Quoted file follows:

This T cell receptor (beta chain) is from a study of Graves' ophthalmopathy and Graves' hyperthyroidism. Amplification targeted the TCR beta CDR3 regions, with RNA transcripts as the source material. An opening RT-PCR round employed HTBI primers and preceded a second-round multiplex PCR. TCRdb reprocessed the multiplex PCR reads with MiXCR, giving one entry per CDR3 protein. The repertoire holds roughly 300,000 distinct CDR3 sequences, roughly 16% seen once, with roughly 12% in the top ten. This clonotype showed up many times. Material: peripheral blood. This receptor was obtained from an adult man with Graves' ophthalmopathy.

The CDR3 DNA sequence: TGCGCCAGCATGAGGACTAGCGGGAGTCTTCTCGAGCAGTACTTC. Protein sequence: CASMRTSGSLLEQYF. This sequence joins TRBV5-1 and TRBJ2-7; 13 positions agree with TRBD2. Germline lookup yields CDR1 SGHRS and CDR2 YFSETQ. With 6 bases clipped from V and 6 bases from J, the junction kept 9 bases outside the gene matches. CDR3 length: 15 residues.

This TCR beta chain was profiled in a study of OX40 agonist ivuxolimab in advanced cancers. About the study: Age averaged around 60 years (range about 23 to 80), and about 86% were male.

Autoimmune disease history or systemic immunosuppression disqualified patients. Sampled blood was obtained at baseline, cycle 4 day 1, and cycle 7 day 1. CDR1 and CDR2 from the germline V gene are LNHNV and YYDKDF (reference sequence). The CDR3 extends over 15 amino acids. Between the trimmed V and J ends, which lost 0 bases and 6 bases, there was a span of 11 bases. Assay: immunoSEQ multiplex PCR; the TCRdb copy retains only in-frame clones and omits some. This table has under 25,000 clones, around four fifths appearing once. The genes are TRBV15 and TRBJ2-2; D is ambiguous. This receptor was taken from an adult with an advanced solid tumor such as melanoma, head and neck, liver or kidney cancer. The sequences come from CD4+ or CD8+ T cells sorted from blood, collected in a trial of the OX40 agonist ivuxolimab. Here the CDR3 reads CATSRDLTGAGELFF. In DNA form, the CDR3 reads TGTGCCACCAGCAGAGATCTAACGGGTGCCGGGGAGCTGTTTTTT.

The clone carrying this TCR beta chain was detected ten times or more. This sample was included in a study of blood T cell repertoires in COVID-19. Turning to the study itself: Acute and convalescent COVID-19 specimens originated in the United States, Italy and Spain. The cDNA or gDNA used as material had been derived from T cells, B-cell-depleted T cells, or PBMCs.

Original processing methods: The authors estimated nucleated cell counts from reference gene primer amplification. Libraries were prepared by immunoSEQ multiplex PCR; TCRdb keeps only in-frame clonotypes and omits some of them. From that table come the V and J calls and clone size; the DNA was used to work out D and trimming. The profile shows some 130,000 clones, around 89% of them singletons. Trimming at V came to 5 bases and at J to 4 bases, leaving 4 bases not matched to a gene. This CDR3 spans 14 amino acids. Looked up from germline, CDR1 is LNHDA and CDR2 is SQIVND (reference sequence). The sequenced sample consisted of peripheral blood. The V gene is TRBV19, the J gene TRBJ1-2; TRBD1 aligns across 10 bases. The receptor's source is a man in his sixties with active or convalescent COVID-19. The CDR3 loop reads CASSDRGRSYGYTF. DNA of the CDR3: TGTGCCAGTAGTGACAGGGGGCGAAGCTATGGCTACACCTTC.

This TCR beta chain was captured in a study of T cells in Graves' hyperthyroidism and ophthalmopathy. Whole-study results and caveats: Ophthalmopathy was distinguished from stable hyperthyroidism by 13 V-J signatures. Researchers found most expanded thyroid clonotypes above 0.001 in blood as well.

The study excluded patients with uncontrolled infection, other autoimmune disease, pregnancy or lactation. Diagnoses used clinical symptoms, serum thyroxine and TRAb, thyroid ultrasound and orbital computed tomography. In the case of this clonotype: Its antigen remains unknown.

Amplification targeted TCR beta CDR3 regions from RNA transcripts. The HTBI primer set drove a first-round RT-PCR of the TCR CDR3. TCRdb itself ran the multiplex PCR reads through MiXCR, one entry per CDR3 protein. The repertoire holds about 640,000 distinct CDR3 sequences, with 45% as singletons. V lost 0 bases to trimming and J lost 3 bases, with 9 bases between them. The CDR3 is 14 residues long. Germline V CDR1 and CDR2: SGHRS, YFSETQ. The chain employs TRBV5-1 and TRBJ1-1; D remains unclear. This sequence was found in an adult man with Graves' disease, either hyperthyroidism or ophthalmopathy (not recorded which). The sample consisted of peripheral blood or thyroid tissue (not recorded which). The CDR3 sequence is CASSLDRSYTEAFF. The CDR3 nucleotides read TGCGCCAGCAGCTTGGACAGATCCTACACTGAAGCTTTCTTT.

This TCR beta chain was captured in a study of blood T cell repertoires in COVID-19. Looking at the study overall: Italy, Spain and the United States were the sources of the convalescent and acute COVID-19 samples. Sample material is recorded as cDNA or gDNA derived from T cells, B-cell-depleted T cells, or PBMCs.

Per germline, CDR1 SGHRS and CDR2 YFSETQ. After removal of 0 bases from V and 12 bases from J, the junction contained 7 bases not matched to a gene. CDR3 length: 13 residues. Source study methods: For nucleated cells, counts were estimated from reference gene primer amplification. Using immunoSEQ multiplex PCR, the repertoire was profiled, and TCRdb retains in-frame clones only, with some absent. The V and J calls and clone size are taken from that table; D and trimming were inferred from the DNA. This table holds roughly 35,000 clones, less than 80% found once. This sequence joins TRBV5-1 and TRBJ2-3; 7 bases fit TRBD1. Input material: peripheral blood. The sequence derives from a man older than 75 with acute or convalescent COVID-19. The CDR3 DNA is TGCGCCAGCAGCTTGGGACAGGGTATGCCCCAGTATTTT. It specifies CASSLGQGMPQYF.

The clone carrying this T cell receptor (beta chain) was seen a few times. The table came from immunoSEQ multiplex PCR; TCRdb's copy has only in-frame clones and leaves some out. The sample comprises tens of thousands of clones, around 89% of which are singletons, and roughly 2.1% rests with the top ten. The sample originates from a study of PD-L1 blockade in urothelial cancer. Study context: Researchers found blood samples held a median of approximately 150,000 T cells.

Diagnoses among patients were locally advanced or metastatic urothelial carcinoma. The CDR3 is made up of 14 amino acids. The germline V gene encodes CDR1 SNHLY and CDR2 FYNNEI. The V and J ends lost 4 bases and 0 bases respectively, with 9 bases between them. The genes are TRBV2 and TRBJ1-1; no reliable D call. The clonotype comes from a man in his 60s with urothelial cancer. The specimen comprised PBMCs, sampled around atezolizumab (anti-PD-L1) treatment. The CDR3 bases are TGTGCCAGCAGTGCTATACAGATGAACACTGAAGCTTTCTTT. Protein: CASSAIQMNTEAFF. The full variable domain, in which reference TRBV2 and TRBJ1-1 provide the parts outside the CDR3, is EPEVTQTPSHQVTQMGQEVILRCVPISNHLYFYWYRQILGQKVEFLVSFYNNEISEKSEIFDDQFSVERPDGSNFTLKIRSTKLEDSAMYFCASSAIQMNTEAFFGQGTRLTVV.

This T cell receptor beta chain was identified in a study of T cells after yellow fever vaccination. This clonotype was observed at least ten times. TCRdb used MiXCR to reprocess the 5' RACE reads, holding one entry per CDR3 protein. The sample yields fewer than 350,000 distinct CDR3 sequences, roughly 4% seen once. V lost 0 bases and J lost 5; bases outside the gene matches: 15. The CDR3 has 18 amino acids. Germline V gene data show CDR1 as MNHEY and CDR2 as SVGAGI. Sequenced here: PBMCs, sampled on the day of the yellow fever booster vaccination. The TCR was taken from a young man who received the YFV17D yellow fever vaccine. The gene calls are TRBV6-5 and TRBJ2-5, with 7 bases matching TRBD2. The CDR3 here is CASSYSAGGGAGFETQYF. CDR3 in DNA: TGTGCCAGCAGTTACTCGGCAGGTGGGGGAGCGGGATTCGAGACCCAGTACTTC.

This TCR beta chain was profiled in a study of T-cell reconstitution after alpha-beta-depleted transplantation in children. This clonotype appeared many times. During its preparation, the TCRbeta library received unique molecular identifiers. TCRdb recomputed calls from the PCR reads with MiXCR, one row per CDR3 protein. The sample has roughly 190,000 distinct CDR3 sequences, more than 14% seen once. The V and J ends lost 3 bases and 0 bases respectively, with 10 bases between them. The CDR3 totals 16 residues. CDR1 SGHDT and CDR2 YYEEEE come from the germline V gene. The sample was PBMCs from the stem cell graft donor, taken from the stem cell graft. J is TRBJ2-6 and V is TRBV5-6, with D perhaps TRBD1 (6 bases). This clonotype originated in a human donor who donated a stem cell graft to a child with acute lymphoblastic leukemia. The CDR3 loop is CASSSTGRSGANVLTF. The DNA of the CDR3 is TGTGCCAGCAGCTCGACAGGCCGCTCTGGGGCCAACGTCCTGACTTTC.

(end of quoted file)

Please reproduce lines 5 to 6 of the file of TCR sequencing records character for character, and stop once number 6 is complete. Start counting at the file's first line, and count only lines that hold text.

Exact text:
The clone carrying this TCR beta chain was detected ten times or more. This sample was included in a study of blood T cell repertoires in COVID-19. Turning to the study itself: Acute and convalescent COVID-19 specimens originated in the United States, Italy and Spain. The cDNA or gDNA used as material had been derived from T cells, B-cell-depleted T cells, or PBMCs.

Original processing methods: The authors estimated nucleated cell counts from reference gene primer amplification. Libraries were prepared by immunoSEQ multiplex PCR; TCRdb keeps only in-frame clonotypes and omits some of them. From that table come the V and J calls and clone size; the DNA was used to work out D and trimming. The profile shows some 130,000 clones, around 89% of them singletons. Trimming at V came to 5 bases and at J to 4 bases, leaving 4 bases not matched to a gene. This CDR3 spans 14 amino acids. Looked up from germline, CDR1 is LNHDA and CDR2 is SQIVND (reference sequence). The sequenced sample consisted of peripheral blood. The V gene is TRBV19, the J gene TRBJ1-2; TRBD1 aligns across 10 bases. The receptor's source is a man in his sixties with active or convalescent COVID-19. The CDR3 loop reads CASSDRGRSYGYTF. DNA of the CDR3: TGTGCCAGTAGTGACAGGGGGCGAAGCTATGGCTACACCTTC.